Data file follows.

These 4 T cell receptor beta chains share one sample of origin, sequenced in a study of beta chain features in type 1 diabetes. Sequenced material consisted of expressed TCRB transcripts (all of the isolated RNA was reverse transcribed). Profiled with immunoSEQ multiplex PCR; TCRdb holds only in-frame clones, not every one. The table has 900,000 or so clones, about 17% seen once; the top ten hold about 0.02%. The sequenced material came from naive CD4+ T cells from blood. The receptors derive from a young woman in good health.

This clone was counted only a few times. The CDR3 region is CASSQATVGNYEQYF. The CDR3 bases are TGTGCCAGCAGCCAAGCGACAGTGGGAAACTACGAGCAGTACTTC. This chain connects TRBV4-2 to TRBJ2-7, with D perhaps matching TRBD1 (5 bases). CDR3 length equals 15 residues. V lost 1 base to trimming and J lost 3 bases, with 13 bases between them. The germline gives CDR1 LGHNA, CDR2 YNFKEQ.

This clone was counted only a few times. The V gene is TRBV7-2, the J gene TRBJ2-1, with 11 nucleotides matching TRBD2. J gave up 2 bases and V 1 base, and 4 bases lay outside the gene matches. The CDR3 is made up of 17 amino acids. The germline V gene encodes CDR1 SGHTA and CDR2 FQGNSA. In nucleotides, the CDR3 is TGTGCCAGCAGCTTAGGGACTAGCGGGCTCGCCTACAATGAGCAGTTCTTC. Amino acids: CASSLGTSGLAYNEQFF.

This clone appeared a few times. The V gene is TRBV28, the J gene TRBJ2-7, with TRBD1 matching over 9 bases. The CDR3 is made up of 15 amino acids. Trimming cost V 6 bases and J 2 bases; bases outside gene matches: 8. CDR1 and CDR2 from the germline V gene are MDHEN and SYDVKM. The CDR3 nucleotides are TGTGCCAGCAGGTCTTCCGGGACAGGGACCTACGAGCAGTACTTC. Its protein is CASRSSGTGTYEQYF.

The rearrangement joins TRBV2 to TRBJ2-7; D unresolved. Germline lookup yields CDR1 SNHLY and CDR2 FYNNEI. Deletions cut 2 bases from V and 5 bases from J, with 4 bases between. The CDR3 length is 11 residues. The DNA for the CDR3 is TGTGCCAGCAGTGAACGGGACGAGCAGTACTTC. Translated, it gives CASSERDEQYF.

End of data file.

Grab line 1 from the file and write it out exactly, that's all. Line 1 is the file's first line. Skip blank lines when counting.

These 4 T cell receptor beta chains share one sample of origin, sequenced in a study of beta chain features in type 1 diabetes. Sequenced material consisted of expressed TCRB transcripts (all of the isolated RNA was reverse transcribed). Profiled with immunoSEQ multiplex PCR; TCRdb holds only in-frame clones, not every one. The table has 900,000 or so clones, about 17% seen once; the top ten hold about 0.02%. The sequenced material came from naive CD4+ T cells from blood. The receptors derive from a young woman in good health.